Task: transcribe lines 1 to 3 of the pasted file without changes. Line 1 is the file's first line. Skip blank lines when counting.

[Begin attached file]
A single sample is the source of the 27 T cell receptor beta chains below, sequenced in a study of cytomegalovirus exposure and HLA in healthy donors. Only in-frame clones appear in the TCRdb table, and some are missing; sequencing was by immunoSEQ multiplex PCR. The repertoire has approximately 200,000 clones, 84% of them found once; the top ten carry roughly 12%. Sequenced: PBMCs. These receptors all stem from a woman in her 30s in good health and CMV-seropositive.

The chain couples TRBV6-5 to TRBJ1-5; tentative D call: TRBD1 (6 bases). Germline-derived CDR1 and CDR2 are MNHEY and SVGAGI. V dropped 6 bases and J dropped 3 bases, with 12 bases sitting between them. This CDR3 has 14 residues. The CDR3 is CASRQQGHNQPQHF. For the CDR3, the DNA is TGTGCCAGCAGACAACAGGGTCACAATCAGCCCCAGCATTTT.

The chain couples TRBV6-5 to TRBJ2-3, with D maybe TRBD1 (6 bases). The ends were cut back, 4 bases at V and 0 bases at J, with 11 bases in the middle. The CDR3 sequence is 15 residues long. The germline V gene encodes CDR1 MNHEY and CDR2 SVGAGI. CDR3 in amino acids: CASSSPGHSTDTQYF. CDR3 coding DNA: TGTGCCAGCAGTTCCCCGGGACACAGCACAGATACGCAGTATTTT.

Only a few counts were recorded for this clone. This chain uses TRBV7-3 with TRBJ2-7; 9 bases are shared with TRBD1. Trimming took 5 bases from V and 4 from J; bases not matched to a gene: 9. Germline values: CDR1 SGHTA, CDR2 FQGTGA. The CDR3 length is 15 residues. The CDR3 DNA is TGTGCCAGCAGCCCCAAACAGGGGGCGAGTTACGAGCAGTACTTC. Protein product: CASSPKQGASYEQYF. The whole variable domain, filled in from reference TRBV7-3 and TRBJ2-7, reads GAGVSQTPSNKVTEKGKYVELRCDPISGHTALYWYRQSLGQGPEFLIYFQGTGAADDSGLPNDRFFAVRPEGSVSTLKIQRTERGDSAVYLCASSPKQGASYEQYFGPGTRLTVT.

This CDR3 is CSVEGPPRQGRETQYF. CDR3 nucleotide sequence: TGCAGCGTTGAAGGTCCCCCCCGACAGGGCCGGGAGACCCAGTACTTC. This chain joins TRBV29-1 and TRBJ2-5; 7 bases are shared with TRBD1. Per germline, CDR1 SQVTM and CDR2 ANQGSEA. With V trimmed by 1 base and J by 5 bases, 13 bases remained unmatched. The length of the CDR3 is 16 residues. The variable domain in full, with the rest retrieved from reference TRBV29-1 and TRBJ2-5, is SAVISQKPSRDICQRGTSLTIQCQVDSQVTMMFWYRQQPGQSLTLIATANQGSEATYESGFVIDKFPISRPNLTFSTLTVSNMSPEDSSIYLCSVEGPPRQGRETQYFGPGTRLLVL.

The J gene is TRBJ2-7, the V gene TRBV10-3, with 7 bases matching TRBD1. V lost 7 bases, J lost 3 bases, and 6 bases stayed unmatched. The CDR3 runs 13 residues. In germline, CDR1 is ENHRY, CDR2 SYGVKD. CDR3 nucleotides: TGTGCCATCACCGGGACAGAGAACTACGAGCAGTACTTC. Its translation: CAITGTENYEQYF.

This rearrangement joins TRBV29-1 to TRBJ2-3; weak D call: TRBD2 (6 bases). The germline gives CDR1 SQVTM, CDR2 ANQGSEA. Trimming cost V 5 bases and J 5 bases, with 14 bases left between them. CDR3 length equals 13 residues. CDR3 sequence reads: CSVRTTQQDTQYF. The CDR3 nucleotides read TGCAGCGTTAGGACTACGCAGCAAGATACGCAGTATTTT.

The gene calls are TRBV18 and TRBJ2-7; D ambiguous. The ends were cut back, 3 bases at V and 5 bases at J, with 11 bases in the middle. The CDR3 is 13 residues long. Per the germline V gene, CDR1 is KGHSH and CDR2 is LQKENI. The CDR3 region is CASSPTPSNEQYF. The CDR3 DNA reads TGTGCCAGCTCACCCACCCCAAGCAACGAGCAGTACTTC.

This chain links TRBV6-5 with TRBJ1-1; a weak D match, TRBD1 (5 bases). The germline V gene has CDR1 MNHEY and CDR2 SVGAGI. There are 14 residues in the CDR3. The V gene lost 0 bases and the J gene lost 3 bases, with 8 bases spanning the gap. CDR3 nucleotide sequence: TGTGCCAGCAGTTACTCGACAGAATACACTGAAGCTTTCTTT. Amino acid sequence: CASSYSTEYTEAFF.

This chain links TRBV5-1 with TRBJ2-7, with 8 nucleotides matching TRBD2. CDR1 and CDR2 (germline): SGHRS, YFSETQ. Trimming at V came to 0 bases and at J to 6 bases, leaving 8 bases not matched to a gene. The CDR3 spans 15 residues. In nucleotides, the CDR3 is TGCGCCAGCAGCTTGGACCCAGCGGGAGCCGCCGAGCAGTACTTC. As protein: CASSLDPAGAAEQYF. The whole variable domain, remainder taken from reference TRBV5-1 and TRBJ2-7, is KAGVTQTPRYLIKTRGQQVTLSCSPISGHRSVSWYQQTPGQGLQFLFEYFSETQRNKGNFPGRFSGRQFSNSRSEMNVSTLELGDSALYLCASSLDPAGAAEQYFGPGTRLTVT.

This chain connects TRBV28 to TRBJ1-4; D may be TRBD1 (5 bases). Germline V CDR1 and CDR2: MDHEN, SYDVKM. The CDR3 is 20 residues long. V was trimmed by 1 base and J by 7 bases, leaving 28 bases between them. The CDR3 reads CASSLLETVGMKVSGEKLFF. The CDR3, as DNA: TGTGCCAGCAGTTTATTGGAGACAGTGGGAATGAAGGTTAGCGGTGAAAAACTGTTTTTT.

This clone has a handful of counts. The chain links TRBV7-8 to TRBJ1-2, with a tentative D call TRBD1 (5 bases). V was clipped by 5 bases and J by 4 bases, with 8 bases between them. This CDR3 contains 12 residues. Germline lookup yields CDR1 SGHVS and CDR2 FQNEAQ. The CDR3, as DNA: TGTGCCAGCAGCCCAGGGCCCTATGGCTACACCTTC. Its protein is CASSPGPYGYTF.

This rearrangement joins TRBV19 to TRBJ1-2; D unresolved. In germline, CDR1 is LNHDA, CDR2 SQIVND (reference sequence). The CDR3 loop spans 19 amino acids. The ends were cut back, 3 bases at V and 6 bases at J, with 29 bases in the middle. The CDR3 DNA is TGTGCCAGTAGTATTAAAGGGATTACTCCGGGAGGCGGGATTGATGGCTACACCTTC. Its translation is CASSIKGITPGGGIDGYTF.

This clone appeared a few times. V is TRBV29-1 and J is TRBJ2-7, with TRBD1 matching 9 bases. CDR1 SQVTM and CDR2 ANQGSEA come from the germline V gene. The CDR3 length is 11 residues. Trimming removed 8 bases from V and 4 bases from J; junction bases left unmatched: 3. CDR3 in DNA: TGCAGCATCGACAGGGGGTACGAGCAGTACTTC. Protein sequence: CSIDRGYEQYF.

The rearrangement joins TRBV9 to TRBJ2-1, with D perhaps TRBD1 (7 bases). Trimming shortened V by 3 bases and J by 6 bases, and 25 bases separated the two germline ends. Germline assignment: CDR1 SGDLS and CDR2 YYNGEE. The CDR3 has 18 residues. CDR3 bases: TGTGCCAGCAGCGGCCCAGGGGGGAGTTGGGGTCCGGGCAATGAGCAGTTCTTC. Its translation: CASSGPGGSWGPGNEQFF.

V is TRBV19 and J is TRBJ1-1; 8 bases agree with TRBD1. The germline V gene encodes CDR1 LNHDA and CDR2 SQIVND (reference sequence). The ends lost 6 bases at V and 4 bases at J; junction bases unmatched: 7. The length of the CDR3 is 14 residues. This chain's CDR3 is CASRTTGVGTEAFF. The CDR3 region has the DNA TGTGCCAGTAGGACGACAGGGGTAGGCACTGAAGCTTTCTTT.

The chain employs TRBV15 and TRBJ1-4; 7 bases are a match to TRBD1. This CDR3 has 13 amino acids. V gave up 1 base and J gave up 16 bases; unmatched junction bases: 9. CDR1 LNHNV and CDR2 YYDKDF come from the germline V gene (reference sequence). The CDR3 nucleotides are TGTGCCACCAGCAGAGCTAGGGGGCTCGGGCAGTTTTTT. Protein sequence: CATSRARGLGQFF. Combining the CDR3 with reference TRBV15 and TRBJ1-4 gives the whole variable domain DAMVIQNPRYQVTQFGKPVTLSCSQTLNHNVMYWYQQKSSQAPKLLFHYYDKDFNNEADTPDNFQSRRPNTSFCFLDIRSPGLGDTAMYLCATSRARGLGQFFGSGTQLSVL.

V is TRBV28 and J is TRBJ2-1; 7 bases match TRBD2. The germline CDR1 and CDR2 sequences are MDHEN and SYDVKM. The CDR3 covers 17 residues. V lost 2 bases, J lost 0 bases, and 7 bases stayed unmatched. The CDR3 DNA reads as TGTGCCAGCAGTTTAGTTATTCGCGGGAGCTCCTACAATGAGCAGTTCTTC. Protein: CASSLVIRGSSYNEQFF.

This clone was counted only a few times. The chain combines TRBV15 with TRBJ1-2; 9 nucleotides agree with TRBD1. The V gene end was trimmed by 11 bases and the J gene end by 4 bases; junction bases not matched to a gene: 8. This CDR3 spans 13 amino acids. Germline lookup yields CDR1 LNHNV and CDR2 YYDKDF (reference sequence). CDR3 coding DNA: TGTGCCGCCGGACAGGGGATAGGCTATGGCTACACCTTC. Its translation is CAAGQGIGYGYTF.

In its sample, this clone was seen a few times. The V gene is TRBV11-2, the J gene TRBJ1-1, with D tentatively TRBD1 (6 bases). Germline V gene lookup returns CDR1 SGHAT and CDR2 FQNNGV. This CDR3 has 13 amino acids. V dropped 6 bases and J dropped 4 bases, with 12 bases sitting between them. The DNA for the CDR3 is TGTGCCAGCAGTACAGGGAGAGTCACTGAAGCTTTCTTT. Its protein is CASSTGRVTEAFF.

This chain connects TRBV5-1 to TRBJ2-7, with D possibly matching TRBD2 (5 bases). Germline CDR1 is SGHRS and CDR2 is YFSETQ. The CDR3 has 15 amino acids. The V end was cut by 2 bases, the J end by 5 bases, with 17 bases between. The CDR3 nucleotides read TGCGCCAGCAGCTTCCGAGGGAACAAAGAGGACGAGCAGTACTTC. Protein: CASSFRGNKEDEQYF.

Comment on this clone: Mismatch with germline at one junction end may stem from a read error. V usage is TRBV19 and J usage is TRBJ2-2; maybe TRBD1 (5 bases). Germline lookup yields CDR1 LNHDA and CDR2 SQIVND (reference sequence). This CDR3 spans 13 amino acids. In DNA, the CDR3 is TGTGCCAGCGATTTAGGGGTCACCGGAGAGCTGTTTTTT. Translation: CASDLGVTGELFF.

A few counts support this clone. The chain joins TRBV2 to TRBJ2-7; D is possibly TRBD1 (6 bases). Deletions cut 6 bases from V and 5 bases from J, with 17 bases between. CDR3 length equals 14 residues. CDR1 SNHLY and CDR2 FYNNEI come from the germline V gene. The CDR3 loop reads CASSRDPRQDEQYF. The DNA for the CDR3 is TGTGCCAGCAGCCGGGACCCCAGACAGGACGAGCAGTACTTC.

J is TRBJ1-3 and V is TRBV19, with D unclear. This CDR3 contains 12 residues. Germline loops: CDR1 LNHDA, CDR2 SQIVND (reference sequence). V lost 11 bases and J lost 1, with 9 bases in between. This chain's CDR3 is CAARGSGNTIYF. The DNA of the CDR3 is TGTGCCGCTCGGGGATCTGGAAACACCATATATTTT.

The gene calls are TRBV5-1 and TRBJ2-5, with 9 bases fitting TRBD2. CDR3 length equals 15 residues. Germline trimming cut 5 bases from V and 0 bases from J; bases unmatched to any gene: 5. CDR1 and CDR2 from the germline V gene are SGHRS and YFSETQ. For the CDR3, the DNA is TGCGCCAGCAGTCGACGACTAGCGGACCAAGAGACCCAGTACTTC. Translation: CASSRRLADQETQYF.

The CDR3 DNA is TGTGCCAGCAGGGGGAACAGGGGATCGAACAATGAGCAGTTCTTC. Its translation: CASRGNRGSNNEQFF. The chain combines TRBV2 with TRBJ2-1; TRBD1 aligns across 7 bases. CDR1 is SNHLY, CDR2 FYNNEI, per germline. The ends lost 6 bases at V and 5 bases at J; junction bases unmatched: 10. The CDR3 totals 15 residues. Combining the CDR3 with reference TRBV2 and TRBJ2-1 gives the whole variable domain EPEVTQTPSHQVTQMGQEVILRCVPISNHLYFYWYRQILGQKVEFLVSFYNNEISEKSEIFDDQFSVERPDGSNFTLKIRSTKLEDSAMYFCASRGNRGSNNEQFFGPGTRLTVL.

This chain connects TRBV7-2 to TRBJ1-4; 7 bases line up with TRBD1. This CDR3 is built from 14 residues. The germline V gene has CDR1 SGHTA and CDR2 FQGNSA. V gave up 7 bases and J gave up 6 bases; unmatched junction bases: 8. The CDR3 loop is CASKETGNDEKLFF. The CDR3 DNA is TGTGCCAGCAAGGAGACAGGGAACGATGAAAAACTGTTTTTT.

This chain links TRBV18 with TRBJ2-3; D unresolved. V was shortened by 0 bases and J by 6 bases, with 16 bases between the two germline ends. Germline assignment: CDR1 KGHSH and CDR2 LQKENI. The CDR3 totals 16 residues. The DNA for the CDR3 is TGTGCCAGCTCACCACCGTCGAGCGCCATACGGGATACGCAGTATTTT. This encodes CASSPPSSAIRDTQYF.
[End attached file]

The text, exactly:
A single sample is the source of the 27 T cell receptor beta chains below, sequenced in a study of cytomegalovirus exposure and HLA in healthy donors. Only in-frame clones appear in the TCRdb table, and some are missing; sequencing was by immunoSEQ multiplex PCR. The repertoire has approximately 200,000 clones, 84% of them found once; the top ten carry roughly 12%. Sequenced: PBMCs. These receptors all stem from a woman in her 30s in good health and CMV-seropositive.

The chain couples TRBV6-5 to TRBJ1-5; tentative D call: TRBD1 (6 bases). Germline-derived CDR1 and CDR2 are MNHEY and SVGAGI. V dropped 6 bases and J dropped 3 bases, with 12 bases sitting between them. This CDR3 has 14 residues. The CDR3 is CASRQQGHNQPQHF. For the CDR3, the DNA is TGTGCCAGCAGACAACAGGGTCACAATCAGCCCCAGCATTTT.

The chain couples TRBV6-5 to TRBJ2-3, with D maybe TRBD1 (6 bases). The ends were cut back, 4 bases at V and 0 bases at J, with 11 bases in the middle. The CDR3 sequence is 15 residues long. The germline V gene encodes CDR1 MNHEY and CDR2 SVGAGI. CDR3 in amino acids: CASSSPGHSTDTQYF. CDR3 coding DNA: TGTGCCAGCAGTTCCCCGGGACACAGCACAGATACGCAGTATTTT.